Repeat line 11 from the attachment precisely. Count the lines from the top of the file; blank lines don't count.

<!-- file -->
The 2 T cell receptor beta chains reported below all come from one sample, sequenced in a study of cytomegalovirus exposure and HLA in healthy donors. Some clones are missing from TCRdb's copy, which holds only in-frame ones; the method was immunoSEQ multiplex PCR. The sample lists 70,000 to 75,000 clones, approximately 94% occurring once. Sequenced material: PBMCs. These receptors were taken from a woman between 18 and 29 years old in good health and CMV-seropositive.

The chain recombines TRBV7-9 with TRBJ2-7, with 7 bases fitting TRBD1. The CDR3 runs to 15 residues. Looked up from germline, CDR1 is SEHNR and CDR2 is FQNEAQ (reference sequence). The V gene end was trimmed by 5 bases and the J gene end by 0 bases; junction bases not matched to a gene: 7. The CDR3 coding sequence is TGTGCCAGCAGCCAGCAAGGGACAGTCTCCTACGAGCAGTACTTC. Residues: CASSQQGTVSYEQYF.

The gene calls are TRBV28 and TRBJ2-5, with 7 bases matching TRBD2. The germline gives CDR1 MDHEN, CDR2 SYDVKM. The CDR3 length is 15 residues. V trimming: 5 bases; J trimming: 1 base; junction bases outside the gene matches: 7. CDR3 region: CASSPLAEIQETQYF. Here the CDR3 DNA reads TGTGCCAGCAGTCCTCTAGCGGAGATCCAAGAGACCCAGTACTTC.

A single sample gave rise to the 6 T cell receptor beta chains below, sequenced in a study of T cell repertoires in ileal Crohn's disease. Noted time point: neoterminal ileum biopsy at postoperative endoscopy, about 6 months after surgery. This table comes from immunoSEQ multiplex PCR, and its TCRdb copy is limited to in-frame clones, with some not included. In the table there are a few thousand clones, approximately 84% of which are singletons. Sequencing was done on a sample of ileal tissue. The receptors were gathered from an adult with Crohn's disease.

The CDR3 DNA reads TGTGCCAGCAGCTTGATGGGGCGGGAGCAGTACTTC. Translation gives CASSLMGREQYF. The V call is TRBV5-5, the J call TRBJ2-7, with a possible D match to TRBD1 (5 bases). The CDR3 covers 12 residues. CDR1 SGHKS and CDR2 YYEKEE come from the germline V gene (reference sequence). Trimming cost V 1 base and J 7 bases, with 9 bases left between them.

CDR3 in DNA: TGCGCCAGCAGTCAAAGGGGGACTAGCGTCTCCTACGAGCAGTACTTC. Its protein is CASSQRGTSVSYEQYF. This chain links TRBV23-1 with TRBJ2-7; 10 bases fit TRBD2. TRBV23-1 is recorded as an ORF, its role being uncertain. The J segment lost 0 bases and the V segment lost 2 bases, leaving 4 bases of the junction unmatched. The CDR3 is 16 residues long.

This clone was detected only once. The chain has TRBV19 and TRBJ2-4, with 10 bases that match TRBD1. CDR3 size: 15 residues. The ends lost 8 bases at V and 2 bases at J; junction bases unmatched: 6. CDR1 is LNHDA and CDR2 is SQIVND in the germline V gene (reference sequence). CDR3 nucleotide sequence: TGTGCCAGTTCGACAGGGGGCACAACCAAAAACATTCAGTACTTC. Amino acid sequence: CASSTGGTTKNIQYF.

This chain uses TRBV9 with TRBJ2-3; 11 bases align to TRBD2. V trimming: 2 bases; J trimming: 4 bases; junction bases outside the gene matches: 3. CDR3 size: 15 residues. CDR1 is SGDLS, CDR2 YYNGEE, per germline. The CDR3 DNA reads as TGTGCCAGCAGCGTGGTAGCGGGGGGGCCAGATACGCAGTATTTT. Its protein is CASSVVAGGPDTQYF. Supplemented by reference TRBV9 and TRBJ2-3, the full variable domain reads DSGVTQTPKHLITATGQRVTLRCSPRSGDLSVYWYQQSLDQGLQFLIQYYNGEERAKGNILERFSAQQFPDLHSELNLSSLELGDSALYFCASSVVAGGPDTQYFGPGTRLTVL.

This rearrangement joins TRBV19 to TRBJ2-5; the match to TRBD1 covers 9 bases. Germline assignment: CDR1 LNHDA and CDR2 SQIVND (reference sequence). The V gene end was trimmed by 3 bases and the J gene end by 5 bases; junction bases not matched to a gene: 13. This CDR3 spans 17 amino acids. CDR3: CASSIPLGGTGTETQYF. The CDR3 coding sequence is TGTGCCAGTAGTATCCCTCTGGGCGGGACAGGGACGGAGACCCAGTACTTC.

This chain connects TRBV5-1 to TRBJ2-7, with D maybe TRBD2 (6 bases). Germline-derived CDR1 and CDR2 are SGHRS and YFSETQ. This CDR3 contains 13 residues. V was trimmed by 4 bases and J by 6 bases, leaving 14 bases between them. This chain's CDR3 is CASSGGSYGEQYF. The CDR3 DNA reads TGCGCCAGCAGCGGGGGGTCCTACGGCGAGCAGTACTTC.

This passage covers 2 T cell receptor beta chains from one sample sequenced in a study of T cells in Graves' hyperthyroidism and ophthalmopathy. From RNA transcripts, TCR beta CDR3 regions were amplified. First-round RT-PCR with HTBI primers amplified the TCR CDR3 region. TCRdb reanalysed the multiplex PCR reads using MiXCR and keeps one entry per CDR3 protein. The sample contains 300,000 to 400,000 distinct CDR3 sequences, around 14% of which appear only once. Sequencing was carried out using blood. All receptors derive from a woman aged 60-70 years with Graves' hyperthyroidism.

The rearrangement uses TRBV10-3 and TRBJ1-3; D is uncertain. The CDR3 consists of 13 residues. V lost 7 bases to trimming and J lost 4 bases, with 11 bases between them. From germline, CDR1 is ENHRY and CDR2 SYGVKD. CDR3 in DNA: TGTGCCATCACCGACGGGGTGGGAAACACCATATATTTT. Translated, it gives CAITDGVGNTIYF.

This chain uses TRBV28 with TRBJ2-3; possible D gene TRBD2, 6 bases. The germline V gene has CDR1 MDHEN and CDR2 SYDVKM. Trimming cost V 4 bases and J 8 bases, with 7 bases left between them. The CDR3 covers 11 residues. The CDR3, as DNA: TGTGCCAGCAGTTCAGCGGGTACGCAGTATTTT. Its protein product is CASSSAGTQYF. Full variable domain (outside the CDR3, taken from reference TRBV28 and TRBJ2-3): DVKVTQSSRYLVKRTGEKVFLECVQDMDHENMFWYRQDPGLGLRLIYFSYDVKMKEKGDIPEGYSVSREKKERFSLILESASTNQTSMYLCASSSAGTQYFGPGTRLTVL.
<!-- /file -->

This passage covers 2 T cell receptor beta chains from one sample sequenced in a study of T cells in Graves' hyperthyroidism and ophthalmopathy. From RNA transcripts, TCR beta CDR3 regions were amplified. First-round RT-PCR with HTBI primers amplified the TCR CDR3 region. TCRdb reanalysed the multiplex PCR reads using MiXCR and keeps one entry per CDR3 protein. The sample contains 300,000 to 400,000 distinct CDR3 sequences, around 14% of which appear only once. Sequencing was carried out using blood. All receptors derive from a woman aged 60-70 years with Graves' hyperthyroidism.